In 2018, in the US, 66% of sales from Shopify merchants happened on mobile during BFCM versus 34% which occurred on a desktop. Ensure that your website is mobile responsive and that the user experience is easy and intuitive. Examine your checkout process to ensure that it is a painless experience, especially on mobile, as filling out long forms or using complicated payment methods can be a real conversion killer. Try and reduce keystrokes and clicks required to make a purchase. Use tools like Google’s Lighthouse Report Viewer to run diagnostics to uncover issues likely affecting your mobile user friendliness, such as ‘tap targets’ (eg. buttons) or font sizes being too small for mobile users.
5. Consider implementing live-chat
Image from Grip6.com
Live-chat has enabled many online stores to boost their conversion rate by up to 45%. It allows the user to get real-time answers to questions that help them make a buying decision. If you’re not ready to commit to having live chat staffed and monitored at all times, you can still implement live-chat by only enabling it in strategic areas, like on products featuring Black Friday deals or anywhere during the checkout process.
6. Do user experience testing
Photo by Daria Nepriakhina
User feedback helps you to gauge how well your store is meeting the needs of your customers. It stands to reason that a store that meets their needs adequately will result in a sale, and also the return of the same customer. There are a number of apps and tools out there to help you find issues that could affect the user experience, such as Google Pagespeed Insights, which shows you real-world data of your site. You will be able to uncover issues or areas of your store where simple improvements can vastly improve your user experience. Remember to extend your UX testing to the mobile experience too.
7. Add tracking pixels
Photo by Will Francis
Most online retailers participating in BFCM will be making use of paid campaigns such as Facebook Ads or Google Smart Shopping campaigns, which can be set up in Shopify. You will need to place retargeting pixels on your website so that you can remarket ads to your BFCM sale traffic. Generate a tracking pixel code for your website with Facebook Ads and Google AdWords now so that you can use this valuable data to improve your conversion rate.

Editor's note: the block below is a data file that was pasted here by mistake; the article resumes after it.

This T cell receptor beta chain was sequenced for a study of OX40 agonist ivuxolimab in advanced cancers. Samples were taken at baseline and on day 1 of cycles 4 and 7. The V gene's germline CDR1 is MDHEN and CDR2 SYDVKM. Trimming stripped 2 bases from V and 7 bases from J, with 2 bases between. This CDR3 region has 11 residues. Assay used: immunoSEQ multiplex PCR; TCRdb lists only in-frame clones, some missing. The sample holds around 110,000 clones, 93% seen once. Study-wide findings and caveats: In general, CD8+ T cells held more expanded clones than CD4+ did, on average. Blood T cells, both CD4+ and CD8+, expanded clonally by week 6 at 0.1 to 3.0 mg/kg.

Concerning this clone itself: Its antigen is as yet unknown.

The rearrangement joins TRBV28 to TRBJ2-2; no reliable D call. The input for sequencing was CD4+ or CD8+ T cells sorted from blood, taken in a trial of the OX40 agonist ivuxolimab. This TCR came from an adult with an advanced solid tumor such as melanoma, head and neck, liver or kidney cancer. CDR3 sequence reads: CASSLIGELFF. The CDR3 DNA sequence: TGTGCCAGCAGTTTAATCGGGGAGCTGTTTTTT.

8. Set up Google Analytics
Photo by Myriam Jessier
If you haven’t already got Google Analytics tracking on your website, you need to add it as soon as possible. Google Analytics tracks valuable user data to help you understand how your customers shop in your online store. You can use the insights you gain from it to optimize your cart, product, and checkout pages. You can also more easily track where your customers drop off and troubleshoot the issues. Shopify has a beginner's guide to Google Analytics if you need help setting it up or if you want to make sure you are using it correctly.
9. Use heatmaps
Image from crazyegg.com
If your ecommerce store has been up and running for a while with purchases neatly ticking over but you’re not seeing the surge you expected to see by now, heat mapping is certainly something you should be adding to your process of optimization. Heat maps could very well be one of the keys to understanding what problems your users are experiencing on your site and where they’re getting caught up instead of making purchases. There is a wealth of data available via your website’s analytics both on Google Analytics and Shopify’s analytics and reports that you could be using to pinpoint any issues or potential hurdles. However, heat mapping is arguably the easiest tool to use for this very purpose that almost anyone can understand. It’s visual and intuitive, making it a very popular tool for ecommerce optimisation amongst merchants.
10. Use analytics from your Shopify Reports
Just checking your dashboard alone will give you a good understanding of how your site is performing at a glance.
We cannot stress how vital it is to track user behaviour on your website, including tracking how your marketing efforts are converting into sales. There is a lot that you can learn from your Shopify analytics; this is what you will be able see on your Overview dashboard:
- check the value of your recent sales and compare them to a previous time period
- compare how well your sales channels are performing
- track your average order value
- see where your visitors are coming from - by region or by social media source
- monitor the trends over time
We hope that we’ve given you something to think about, and that you will take our advice and use this time wisely to get ahead and capitalise on the opportunities ahead for your ecommerce store. Sign up for our newsletter if you want to make sure that you don’t miss the last installment of our BFCM readiness article series.